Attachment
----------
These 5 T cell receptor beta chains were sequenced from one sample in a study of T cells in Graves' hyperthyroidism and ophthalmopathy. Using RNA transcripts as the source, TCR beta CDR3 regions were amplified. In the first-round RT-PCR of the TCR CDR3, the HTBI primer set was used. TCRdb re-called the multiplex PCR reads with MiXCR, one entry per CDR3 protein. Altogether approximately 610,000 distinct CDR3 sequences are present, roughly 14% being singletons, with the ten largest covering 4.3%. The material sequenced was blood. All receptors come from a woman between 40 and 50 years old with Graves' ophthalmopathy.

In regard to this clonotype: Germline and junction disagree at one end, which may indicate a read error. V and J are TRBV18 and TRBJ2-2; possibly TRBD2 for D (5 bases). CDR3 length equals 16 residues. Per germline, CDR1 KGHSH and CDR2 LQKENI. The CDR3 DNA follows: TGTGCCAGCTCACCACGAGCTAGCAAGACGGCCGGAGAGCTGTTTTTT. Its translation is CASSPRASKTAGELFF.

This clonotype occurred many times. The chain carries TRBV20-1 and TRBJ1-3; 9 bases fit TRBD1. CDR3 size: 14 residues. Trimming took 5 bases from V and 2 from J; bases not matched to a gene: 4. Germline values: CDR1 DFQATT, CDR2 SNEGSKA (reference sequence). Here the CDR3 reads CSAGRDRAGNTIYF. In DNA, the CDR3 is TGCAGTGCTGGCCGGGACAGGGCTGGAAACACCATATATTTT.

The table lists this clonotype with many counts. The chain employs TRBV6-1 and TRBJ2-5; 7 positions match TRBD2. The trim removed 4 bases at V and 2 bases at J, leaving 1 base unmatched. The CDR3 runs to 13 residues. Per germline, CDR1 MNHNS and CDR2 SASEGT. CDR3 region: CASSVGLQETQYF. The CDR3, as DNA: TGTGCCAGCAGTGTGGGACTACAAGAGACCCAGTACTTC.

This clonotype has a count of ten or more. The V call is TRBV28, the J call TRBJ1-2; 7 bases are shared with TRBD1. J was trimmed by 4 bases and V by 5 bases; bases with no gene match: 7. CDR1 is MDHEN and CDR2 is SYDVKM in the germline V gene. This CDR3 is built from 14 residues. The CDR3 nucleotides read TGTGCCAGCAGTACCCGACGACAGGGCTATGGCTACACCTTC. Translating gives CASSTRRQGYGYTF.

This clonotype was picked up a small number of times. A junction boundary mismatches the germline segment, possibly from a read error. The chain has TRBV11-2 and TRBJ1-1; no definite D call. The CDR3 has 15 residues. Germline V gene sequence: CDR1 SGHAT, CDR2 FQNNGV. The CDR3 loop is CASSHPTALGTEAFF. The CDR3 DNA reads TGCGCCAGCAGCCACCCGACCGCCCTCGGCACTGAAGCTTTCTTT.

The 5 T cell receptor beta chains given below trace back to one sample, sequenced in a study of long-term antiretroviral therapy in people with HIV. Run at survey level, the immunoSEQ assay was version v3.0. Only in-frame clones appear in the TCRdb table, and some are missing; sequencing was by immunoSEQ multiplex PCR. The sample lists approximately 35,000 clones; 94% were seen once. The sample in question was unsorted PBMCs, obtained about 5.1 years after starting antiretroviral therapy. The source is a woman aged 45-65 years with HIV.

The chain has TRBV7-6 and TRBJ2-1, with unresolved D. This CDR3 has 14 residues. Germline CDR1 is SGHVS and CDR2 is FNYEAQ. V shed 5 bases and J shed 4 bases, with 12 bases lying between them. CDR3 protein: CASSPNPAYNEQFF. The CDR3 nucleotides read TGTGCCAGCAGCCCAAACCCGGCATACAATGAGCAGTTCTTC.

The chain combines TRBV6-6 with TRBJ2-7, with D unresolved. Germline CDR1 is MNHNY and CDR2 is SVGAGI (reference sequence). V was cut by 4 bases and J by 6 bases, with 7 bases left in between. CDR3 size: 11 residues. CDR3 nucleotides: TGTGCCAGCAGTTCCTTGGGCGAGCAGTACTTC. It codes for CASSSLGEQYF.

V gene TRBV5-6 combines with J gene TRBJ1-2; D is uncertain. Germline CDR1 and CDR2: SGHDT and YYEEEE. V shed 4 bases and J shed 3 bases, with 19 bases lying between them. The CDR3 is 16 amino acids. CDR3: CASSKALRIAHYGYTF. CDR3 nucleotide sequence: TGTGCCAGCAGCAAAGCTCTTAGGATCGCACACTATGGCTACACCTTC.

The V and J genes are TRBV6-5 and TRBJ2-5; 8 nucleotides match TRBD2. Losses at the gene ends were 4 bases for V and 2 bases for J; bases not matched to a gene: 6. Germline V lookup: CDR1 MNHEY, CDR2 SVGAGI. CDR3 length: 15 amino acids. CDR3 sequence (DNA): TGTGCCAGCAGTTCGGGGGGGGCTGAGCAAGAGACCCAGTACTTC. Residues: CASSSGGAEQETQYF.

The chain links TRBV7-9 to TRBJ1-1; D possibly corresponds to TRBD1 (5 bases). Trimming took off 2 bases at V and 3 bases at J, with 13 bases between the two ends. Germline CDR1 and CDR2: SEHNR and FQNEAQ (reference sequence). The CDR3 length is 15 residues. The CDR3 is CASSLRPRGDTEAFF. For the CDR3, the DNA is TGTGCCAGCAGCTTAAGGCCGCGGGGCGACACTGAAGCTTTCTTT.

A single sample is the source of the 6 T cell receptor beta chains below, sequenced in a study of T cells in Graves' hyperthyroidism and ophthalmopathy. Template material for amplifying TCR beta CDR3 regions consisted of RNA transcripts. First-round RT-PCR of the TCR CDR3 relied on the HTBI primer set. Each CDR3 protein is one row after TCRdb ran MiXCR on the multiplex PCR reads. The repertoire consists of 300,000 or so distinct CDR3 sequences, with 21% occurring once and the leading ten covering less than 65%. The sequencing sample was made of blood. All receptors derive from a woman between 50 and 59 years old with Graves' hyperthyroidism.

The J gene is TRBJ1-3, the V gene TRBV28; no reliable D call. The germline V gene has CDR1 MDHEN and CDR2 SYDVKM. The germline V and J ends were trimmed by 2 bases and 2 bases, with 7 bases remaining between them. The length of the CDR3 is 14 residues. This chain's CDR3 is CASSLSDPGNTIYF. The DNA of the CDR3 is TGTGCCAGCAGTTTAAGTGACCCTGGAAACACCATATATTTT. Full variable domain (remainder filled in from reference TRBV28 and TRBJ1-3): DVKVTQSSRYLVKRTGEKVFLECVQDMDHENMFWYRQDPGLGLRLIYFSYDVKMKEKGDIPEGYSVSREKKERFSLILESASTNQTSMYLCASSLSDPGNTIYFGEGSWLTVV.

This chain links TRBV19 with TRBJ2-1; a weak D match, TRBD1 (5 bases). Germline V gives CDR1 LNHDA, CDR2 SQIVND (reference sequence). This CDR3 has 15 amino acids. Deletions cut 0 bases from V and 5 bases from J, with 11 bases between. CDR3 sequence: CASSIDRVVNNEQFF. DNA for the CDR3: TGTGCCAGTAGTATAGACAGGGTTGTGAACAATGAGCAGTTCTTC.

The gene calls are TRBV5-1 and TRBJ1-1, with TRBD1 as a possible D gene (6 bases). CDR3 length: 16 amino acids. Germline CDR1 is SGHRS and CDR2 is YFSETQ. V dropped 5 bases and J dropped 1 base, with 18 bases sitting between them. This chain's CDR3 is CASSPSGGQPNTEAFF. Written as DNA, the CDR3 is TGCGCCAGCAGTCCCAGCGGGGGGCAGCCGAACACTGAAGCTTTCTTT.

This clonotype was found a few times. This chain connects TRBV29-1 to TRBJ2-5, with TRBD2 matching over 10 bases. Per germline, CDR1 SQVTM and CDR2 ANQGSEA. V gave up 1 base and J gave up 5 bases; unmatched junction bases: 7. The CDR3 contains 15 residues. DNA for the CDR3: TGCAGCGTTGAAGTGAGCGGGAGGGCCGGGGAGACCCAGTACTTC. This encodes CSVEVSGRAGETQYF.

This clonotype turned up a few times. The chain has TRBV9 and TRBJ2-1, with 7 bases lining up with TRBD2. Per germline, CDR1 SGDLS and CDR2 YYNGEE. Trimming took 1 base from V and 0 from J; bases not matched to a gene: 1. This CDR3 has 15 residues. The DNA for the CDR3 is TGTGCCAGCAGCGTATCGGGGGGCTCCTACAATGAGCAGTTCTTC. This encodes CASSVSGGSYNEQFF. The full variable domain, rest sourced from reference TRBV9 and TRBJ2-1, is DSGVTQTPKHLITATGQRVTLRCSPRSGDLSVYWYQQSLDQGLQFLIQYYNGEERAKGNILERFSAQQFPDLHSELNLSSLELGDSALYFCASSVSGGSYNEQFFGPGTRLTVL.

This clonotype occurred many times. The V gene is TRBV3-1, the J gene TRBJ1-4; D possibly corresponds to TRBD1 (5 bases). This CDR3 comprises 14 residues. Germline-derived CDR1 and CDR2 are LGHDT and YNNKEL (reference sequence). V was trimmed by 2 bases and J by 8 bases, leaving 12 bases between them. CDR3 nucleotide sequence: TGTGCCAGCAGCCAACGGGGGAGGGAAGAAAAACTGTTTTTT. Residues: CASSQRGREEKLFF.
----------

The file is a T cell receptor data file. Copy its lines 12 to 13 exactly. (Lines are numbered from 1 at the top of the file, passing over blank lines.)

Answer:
The chain links TRBV7-9 to TRBJ1-1; D possibly corresponds to TRBD1 (5 bases). Trimming took off 2 bases at V and 3 bases at J, with 13 bases between the two ends. Germline CDR1 and CDR2: SEHNR and FQNEAQ (reference sequence). The CDR3 length is 15 residues. The CDR3 is CASSLRPRGDTEAFF. For the CDR3, the DNA is TGTGCCAGCAGCTTAAGGCCGCGGGGCGACACTGAAGCTTTCTTT.

A single sample is the source of the 6 T cell receptor beta chains below, sequenced in a study of T cells in Graves' hyperthyroidism and ophthalmopathy. Template material for amplifying TCR beta CDR3 regions consisted of RNA transcripts. First-round RT-PCR of the TCR CDR3 relied on the HTBI primer set. Each CDR3 protein is one row after TCRdb ran MiXCR on the multiplex PCR reads. The repertoire consists of 300,000 or so distinct CDR3 sequences, with 21% occurring once and the leading ten covering less than 65%. The sequencing sample was made of blood. All receptors derive from a woman between 50 and 59 years old with Graves' hyperthyroidism.